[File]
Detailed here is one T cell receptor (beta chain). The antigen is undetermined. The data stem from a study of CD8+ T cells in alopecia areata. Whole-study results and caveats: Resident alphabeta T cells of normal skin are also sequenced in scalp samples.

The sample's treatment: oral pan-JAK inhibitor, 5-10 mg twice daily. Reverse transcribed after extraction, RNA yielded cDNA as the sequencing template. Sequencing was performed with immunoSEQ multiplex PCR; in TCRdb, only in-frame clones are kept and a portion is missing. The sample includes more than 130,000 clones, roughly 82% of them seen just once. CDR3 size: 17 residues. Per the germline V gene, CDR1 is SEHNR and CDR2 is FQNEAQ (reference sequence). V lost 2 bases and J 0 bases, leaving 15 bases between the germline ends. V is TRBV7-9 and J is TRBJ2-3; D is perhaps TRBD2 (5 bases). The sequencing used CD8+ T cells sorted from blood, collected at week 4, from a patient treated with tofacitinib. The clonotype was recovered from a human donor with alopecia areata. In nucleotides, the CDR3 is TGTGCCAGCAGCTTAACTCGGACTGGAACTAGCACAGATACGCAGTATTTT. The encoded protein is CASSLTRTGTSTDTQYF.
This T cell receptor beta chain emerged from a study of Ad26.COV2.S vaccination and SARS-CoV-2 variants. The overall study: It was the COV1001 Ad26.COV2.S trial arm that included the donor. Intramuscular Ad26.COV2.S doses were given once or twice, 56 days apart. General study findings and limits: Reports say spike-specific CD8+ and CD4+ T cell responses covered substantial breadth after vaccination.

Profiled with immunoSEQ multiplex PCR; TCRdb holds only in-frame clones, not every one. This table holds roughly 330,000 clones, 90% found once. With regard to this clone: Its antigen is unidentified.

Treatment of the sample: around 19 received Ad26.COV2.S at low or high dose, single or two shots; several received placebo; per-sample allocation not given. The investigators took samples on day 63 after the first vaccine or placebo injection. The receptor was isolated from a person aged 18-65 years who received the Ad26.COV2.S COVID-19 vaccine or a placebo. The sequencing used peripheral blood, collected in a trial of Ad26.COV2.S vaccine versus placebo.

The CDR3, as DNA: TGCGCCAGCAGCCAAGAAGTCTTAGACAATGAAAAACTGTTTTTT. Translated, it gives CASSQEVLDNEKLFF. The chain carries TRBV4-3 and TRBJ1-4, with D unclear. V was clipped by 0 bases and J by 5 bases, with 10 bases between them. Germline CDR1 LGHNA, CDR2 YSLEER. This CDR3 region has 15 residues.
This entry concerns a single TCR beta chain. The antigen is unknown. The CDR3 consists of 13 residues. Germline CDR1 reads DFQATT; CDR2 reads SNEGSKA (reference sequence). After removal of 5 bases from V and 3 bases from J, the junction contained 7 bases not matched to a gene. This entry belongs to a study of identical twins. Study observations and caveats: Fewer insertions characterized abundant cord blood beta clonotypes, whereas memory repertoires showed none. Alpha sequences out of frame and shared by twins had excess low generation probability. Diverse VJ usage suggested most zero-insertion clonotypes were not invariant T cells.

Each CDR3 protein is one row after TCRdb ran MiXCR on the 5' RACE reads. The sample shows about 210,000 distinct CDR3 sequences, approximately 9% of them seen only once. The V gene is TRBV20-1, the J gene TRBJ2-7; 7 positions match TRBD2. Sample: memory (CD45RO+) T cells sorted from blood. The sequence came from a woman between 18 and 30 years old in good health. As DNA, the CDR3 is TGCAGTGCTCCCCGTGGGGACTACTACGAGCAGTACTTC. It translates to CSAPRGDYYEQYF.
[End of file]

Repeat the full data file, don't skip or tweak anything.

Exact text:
Detailed here is one T cell receptor (beta chain). The antigen is undetermined. The data stem from a study of CD8+ T cells in alopecia areata. Whole-study results and caveats: Resident alphabeta T cells of normal skin are also sequenced in scalp samples.

The sample's treatment: oral pan-JAK inhibitor, 5-10 mg twice daily. Reverse transcribed after extraction, RNA yielded cDNA as the sequencing template. Sequencing was performed with immunoSEQ multiplex PCR; in TCRdb, only in-frame clones are kept and a portion is missing. The sample includes more than 130,000 clones, roughly 82% of them seen just once. CDR3 size: 17 residues. Per the germline V gene, CDR1 is SEHNR and CDR2 is FQNEAQ (reference sequence). V lost 2 bases and J 0 bases, leaving 15 bases between the germline ends. V is TRBV7-9 and J is TRBJ2-3; D is perhaps TRBD2 (5 bases). The sequencing used CD8+ T cells sorted from blood, collected at week 4, from a patient treated with tofacitinib. The clonotype was recovered from a human donor with alopecia areata. In nucleotides, the CDR3 is TGTGCCAGCAGCTTAACTCGGACTGGAACTAGCACAGATACGCAGTATTTT. The encoded protein is CASSLTRTGTSTDTQYF.
This T cell receptor beta chain emerged from a study of Ad26.COV2.S vaccination and SARS-CoV-2 variants. The overall study: It was the COV1001 Ad26.COV2.S trial arm that included the donor. Intramuscular Ad26.COV2.S doses were given once or twice, 56 days apart. General study findings and limits: Reports say spike-specific CD8+ and CD4+ T cell responses covered substantial breadth after vaccination.

Profiled with immunoSEQ multiplex PCR; TCRdb holds only in-frame clones, not every one. This table holds roughly 330,000 clones, 90% found once. With regard to this clone: Its antigen is unidentified.

Treatment of the sample: around 19 received Ad26.COV2.S at low or high dose, single or two shots; several received placebo; per-sample allocation not given. The investigators took samples on day 63 after the first vaccine or placebo injection. The receptor was isolated from a person aged 18-65 years who received the Ad26.COV2.S COVID-19 vaccine or a placebo. The sequencing used peripheral blood, collected in a trial of Ad26.COV2.S vaccine versus placebo.

The CDR3, as DNA: TGCGCCAGCAGCCAAGAAGTCTTAGACAATGAAAAACTGTTTTTT. Translated, it gives CASSQEVLDNEKLFF. The chain carries TRBV4-3 and TRBJ1-4, with D unclear. V was clipped by 0 bases and J by 5 bases, with 10 bases between them. Germline CDR1 LGHNA, CDR2 YSLEER. This CDR3 region has 15 residues.
This entry concerns a single TCR beta chain. The antigen is unknown. The CDR3 consists of 13 residues. Germline CDR1 reads DFQATT; CDR2 reads SNEGSKA (reference sequence). After removal of 5 bases from V and 3 bases from J, the junction contained 7 bases not matched to a gene. This entry belongs to a study of identical twins. Study observations and caveats: Fewer insertions characterized abundant cord blood beta clonotypes, whereas memory repertoires showed none. Alpha sequences out of frame and shared by twins had excess low generation probability. Diverse VJ usage suggested most zero-insertion clonotypes were not invariant T cells.

Each CDR3 protein is one row after TCRdb ran MiXCR on the 5' RACE reads. The sample shows about 210,000 distinct CDR3 sequences, approximately 9% of them seen only once. The V gene is TRBV20-1, the J gene TRBJ2-7; 7 positions match TRBD2. Sample: memory (CD45RO+) T cells sorted from blood. The sequence came from a woman between 18 and 30 years old in good health. As DNA, the CDR3 is TGCAGTGCTCCCCGTGGGGACTACTACGAGCAGTACTTC. It translates to CSAPRGDYYEQYF.